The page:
Che Guevara’s legacy & world revolution
Published Oct 5, 2011 8:20 PM
This year represents the 44th anniversary of the martyrdom of Ernesto Che Guevera, the Argentine-Cuban revolutionary who made monumental contributions to the anti-imperialist and world socialist movements. His political determination and theoretical reflections provide tremendous lessons for workers, farmers and youth today, who face similar challenges building societies devoid of class exploitation, racism and national oppression.
After playing an instrumental role in the triumphant Cuban Revolution of Jan. 1, 1959, and the formative years of the transformation there from neocolonialist capitalism to the construction of socialism, Che intervened directly in the African and Latin American revolutions of 1964 to 1967.
In 1964, Che set out on a world tour to build a broader anti-imperialist front against the U.S. His travels took him to the People’s Republic of China and various African states.
After making a speech before the U.N. General Assembly in December 1964, Che visited several African states beginning in Algeria, where the National Liberation Front (FLN) had recently triumphed in armed struggle against French colonialist occupation. He later traveled to Mali, Congo, Guinea, Dahomey, Tanzania and Egypt (then known as the United Arab Republic).
While in Ghana, Che held discussions with President Kwame Nkrumah, the political leader of the movement for African unity and socialism. Che and Nkrumah laid the basis for convening the Tricontinental Conference, which brought together dozens of revolutionary organizations from Africa, Latin America and Asia in January of 1966. The Organization of Solidarity of the People of Asia, Africa & Latin America was formed at this gathering.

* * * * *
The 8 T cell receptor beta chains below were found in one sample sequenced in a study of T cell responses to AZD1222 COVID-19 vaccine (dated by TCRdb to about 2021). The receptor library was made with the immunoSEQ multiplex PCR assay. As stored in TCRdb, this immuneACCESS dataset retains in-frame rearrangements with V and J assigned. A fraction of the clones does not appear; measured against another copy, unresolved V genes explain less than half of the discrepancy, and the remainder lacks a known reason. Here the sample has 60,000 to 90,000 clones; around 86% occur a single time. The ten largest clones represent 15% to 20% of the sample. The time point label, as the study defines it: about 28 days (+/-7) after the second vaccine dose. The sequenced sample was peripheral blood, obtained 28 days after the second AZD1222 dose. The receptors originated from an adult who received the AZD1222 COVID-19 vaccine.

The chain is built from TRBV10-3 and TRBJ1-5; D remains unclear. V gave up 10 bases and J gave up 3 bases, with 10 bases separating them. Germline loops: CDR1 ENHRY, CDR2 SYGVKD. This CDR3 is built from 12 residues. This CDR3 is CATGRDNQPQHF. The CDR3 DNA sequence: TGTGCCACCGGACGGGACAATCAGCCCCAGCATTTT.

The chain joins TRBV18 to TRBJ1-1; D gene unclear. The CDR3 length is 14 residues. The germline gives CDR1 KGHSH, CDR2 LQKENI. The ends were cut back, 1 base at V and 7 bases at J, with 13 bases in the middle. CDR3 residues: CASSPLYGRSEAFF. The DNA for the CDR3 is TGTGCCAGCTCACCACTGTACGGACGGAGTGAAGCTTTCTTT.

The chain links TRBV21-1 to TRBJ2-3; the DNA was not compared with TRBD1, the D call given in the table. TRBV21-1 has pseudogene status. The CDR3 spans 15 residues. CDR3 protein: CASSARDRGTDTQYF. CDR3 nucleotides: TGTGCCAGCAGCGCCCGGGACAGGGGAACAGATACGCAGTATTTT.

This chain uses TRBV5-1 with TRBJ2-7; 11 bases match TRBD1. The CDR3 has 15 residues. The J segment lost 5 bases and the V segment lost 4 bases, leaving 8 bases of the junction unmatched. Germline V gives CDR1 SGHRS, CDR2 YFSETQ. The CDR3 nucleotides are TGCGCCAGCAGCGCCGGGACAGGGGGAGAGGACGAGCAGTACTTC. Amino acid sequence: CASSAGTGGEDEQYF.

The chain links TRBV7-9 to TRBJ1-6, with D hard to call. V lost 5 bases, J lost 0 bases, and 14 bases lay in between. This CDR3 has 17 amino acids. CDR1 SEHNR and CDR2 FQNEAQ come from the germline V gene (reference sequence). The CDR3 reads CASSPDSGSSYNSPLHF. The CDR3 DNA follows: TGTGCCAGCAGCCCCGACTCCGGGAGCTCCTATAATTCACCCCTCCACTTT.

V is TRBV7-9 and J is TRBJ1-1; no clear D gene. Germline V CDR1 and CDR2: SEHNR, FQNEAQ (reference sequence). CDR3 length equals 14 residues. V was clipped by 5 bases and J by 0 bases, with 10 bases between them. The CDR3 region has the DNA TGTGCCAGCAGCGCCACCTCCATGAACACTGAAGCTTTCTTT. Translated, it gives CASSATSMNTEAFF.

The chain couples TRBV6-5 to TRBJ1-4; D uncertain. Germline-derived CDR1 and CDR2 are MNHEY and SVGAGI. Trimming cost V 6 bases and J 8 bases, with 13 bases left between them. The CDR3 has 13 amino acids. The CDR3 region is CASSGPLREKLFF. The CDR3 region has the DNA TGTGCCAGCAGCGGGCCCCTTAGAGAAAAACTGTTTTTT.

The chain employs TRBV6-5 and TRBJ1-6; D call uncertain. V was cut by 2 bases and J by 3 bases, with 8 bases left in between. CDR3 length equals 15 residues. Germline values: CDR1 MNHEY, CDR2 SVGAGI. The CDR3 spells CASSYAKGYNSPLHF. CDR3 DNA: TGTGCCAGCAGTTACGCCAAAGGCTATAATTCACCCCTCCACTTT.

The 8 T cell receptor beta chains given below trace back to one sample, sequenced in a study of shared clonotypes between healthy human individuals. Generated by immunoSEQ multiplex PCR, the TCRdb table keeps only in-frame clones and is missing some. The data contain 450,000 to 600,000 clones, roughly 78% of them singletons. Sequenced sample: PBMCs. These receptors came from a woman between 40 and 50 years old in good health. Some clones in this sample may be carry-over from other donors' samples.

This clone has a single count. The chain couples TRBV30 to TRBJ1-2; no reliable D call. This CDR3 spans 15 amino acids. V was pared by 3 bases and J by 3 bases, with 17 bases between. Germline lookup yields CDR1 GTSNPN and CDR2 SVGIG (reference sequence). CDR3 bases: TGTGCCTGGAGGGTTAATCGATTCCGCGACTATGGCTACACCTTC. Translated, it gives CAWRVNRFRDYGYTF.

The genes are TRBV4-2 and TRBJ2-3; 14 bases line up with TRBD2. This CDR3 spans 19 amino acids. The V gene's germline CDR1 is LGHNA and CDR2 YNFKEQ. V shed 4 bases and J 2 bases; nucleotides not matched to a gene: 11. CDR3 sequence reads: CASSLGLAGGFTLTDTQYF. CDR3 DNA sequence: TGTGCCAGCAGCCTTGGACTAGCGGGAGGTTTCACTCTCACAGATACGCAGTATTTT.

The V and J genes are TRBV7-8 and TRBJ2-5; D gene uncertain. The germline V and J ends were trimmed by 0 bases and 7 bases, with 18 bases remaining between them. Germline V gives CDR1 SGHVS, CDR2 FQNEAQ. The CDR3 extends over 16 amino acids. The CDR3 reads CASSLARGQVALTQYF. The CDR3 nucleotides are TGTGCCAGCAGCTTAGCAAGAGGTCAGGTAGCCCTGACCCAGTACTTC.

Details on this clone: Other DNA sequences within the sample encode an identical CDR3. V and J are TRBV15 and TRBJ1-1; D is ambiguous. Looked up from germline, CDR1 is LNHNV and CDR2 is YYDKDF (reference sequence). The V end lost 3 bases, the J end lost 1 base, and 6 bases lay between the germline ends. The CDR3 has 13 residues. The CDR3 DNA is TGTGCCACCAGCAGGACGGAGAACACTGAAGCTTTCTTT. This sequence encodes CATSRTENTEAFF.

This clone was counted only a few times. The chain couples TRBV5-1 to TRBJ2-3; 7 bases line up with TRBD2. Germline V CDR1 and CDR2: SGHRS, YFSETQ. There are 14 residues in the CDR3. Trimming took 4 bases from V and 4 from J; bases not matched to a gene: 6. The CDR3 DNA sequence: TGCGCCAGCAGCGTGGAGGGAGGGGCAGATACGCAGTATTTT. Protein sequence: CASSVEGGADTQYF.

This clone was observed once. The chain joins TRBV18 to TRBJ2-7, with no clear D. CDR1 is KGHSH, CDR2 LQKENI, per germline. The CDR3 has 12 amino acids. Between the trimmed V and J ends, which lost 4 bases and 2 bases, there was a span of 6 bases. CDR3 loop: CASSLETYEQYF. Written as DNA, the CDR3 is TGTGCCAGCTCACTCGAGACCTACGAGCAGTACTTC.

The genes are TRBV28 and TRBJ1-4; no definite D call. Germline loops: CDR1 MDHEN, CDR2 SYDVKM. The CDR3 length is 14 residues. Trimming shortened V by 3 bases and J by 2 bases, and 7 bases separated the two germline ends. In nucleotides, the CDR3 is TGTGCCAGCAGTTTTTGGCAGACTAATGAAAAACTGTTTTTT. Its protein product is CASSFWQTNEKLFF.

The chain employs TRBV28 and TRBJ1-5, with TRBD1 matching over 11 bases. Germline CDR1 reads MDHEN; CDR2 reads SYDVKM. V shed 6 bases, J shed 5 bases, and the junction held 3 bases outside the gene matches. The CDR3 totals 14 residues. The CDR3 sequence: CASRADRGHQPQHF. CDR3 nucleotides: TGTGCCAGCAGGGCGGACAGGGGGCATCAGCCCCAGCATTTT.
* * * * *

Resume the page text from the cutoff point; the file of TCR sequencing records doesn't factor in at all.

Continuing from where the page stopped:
Che revisited Algeria in 1965 and addressed the Second Economic Seminar of the Organization of Afro-Asian Solidarity. In this speech Che identified U.S. imperialism as the principal enemy of the workers and oppressed throughout the world.
In his book, “Neo-Colonialism: The Last Stage of Imperialism,” Nkrumah noted that the former colonial powers of Europe and the U.S. seek to dominate post-colonial states by controlling economic resources and political structures. Nkrumah argued that the struggle against neocolonialism posed a monumental challenge to the workers and oppressed of the world, since its existence represented imperialism’s final phase of global domination. This was reflected, Nkrumah stated, in imperialism’s military desperation i n Vietnam, Korea, Africa and Latin America.
The leader of Ghana stressed the need for an all-union government in Africa and the strengthening of unity between Africa and Asia. “Furthermore,” Nkruman urged, “we must encourage and utilize to the full those still all too few yet growing instances of support for liberation and anti-colonialism inside the imperialist world itself.”
Che intervenes in African, Latin American revolutions
Che relocated to Congo in the early months of 1965 to support the revolutionary forces fighting to uphold the anti-imperialist legacy of martyred Patrice Lumumba, the first legitimately elected prime minister of that mineral-rich, central African state. The Cuban brigade and the Lumumbists were not successful in 1965, and Che, who relocated to Bolivia the next year, was assassinated by the Bolivian military in coordination with the CIA. However, their struggles were by no means in vain.